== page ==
FOX19 called current Cincinnati City Council Member Chris Smitherman to ask him our five questions for city council candidates. Smitherman is one of 21 candidates vying for 9 spots on the Cincinnati City Council in the November 2013 election. His responses are below.
Q: Tell us about yourself
Smitherman was born in Cincinnati. He attended high school at The School for Creative and Performing Arts. He earned a post secondary degree in Criminal Justice at Ohio State University and completed a master's degree in Counseling at Bowling Green State University.
Smitherman is a financial planner and he's been in business for 16 years.
Him and his wife, Pamela, a Western Hills teacher, have five children and live in North Avondale.
Q: Do you think privatized parking is a good idea?
Smitherman says it's a terrible idea. He feels that the city sold the parking lease and the assets included for far less than they are worth. His primary concern is that the city gave up the revenue. He'd prefer that the city effectively administer their own parking assets, so they are able to keep the revenue.
Smitherman told FOX19 that he thinks the administration was distracted by the streetcar. Smitherman worries that Cincinnati isn't used to aggressive parking monitoring tactics that the lease calls for like boots, high-priced first time tickets and GPS tracking.
Smitherman also worries that the public isn't totally educated on the fact that the new parking system will move into the neighborhoods as well as downtown.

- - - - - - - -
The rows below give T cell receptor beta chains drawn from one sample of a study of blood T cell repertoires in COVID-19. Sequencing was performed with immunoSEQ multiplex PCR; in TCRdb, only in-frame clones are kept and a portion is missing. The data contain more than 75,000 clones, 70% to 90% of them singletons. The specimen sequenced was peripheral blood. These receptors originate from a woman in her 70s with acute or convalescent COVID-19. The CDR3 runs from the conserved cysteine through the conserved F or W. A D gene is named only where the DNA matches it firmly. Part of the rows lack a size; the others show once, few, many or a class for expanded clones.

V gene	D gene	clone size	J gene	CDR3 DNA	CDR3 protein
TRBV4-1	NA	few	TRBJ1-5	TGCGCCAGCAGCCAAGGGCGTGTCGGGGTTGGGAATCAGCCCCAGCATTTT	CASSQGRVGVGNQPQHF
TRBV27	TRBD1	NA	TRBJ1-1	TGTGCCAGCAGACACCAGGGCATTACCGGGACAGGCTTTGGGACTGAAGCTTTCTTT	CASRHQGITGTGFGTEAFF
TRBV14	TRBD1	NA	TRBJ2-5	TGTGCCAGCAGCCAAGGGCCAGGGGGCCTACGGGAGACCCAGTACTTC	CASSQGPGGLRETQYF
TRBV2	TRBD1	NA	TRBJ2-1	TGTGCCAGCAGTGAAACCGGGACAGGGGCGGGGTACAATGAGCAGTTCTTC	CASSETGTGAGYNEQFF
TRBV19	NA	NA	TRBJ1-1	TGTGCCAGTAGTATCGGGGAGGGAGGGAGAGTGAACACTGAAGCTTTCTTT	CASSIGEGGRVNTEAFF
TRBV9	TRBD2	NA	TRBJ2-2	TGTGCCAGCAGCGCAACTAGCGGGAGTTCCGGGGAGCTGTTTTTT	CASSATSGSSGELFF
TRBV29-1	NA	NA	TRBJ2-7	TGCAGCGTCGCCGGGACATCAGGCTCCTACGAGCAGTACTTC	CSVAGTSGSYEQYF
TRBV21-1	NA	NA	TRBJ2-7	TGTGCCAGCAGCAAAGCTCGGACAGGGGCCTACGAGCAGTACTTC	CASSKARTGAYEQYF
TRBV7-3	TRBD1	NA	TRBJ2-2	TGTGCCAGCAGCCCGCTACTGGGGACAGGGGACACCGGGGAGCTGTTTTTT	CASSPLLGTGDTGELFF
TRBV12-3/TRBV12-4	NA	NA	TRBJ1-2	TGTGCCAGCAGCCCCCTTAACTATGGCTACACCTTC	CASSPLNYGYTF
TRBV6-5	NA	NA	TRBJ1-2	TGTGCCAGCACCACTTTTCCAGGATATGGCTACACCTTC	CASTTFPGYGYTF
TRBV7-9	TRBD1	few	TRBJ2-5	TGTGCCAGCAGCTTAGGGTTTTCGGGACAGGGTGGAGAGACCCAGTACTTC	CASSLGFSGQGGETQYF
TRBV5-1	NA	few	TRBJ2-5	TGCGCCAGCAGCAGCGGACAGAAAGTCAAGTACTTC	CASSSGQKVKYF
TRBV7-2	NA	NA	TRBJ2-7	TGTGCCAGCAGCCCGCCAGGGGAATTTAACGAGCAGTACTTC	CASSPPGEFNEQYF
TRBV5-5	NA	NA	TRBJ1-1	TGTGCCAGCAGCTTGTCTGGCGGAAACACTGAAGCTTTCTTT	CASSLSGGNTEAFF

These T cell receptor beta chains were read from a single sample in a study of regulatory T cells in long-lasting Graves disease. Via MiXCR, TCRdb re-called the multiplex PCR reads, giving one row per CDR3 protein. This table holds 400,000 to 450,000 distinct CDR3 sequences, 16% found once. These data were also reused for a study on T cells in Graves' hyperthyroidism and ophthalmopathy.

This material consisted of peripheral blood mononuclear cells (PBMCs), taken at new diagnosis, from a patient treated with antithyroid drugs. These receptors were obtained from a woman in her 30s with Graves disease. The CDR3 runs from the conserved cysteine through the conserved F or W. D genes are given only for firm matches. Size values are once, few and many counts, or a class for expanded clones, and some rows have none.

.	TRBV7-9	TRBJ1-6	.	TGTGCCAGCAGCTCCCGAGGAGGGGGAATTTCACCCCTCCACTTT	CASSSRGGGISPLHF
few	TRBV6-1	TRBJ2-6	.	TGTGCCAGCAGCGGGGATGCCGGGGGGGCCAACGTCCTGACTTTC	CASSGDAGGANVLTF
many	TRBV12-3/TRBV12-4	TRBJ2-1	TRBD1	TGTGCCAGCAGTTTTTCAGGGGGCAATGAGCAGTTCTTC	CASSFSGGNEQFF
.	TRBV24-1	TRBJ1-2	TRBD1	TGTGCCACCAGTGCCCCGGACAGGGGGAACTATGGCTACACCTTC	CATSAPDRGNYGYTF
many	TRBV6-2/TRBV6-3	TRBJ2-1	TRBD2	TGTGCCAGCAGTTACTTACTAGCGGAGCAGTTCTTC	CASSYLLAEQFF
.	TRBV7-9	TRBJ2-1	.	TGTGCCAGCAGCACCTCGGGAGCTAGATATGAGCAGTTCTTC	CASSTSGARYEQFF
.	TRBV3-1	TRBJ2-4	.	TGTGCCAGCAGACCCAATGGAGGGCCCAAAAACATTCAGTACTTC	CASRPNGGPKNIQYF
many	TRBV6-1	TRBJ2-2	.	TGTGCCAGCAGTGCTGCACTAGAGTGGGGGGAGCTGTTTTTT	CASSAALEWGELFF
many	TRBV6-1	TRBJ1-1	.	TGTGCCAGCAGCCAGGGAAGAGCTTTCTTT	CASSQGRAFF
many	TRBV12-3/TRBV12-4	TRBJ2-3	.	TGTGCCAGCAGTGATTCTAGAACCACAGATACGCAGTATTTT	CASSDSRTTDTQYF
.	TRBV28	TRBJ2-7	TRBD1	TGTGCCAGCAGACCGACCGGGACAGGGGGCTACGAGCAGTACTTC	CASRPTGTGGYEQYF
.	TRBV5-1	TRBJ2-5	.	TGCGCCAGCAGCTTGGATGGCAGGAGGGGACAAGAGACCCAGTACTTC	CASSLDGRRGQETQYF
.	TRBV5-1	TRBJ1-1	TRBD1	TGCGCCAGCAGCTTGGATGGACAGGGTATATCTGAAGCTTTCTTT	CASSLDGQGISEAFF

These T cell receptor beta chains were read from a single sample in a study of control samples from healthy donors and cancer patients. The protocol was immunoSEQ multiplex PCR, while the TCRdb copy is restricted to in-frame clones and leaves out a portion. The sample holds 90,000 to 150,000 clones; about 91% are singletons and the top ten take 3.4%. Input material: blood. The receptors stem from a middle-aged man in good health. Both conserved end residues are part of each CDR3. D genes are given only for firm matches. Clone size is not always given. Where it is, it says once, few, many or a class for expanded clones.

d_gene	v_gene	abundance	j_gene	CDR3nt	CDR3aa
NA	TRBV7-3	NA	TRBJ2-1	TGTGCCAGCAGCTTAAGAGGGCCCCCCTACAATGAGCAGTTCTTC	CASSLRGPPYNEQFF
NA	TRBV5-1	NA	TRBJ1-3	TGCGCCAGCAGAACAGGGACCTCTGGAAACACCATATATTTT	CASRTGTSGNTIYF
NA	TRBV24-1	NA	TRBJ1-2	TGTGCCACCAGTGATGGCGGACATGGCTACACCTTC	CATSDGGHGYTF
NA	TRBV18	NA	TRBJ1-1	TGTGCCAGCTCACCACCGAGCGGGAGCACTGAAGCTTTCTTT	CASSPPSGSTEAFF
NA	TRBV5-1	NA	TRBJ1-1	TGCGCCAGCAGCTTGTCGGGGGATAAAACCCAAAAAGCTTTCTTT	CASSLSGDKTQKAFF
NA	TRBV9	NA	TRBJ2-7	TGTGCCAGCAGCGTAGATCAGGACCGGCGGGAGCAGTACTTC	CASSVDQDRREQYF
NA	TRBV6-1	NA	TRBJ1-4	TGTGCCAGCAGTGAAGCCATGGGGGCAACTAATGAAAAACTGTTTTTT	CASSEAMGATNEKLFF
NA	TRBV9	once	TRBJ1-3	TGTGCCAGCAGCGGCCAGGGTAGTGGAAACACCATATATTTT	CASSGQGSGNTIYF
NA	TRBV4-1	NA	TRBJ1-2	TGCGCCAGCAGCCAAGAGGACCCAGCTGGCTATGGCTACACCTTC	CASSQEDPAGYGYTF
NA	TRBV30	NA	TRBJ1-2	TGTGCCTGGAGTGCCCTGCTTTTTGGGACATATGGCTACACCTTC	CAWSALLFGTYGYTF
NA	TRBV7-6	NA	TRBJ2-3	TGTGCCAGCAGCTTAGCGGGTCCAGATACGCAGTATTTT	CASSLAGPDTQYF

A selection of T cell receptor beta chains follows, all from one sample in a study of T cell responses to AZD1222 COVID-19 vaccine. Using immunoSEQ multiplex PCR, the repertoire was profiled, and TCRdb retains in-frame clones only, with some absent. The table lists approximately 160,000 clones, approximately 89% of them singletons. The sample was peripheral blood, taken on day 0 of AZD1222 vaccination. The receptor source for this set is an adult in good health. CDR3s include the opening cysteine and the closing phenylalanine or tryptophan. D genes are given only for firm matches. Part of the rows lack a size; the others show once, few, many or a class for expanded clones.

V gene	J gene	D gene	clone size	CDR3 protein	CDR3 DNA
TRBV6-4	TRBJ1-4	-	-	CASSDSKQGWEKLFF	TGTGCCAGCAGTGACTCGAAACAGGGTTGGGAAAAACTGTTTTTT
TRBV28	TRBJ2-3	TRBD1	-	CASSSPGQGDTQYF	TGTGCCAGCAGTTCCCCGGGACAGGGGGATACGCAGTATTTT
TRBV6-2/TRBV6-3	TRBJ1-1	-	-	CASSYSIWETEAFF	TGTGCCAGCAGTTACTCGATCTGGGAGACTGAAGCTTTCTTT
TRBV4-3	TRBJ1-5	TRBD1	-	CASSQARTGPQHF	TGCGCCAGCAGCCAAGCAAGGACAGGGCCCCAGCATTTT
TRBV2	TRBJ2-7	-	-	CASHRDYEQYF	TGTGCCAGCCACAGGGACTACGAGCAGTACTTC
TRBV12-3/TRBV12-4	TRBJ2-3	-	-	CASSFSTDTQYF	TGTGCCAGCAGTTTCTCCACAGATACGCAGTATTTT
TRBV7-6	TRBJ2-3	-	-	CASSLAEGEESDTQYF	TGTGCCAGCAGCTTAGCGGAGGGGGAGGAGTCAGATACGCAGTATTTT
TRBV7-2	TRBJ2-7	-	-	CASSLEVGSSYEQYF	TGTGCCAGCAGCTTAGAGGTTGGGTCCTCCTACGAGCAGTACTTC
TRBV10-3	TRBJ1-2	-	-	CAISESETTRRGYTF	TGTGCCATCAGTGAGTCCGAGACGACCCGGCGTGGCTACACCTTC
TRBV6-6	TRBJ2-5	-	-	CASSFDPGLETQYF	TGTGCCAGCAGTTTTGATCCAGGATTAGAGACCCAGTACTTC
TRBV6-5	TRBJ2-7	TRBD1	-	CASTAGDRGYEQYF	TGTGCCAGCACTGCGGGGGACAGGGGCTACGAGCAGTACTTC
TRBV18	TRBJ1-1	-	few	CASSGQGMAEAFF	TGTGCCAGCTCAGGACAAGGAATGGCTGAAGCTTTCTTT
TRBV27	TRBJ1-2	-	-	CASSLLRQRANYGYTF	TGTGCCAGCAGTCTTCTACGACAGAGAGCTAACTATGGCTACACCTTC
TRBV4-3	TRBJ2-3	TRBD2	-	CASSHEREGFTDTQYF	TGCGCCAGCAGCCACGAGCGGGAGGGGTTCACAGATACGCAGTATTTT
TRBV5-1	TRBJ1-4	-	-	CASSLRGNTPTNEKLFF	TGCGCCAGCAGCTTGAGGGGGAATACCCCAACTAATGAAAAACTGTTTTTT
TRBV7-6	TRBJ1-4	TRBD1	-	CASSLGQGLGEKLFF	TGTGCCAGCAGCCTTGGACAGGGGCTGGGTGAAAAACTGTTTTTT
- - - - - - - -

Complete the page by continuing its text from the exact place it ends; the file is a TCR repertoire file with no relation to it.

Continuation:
Smitherman says he was disappointed that the public didn't get an opportunity to vote on the measure.
Q: Do you support the streetcar project?
Smitherman says the streetcar project is a horrible deal for Cincinnati's citizens, just like the stadium deal. Smitherman feels that the public's vote on the streetcar was tainted by confusing ballot language.
Smitherman's primary concern is that Cincinnati's citizens are paying for the streetcar with debt and that debt will accrue interest and grow. Smitherman also worries that the usage will be below budgeted estimates and the daily operating costs will drive Cincinnati into more debt.
Smitherman says this election is very much so about the streetcar because two expansions of the line are set to take place during this four year term.
Q: What do you think about the condition of our public schools?
Smitherman says his children attend CPS schools. He believes they could be better but cites the success of some of the high schools like Walnut Hills, SCPA, Taft and Clark Montessori.
Smitherman says the next focus of CPS should be on improving early childhood education services. He'd like to see more time and resources devoted to offering parents more desirable options for preschool, kindergarten, and first grade. However, Smitherman says the weight of great education doesn't just sit on the shoulders of CPS; he calls for more parents to become engaged in their children's education.
Smitherman also says education is a challenge in a district where so many of the kids are living in real poverty. He says it's important that those parents get good jobs so their children don't go to school hungry.
Overall, Smitherman says the district needs improvement but there are options for parents who want to have their kids in Cincinnati Public Schools.
Q: What do you think would make Cincinnati a better place to live?
First, Smitherman said that great mass transit to connect our airport is key to the success of our region.
He'd like to see the city develop better relationships with other partners in the county for better services and events.
Smitherman says our property and income taxes are too high and they keep us from attracting and keeping a lot of fiscally minded businesses.
Smitherman also thinks our infrastructure is in need of repair. He says the city has been deferring road repairs and putting that money on the streetcar project.
He also talked about the five daily brownouts in Cincinnati fire houses. He says these brownouts negatively impact response time.
Smitherman is proud of our parks system and the work that's happening downtown but he'd like to see some of the growth spread to Cincinnati's 51 neighborhoods.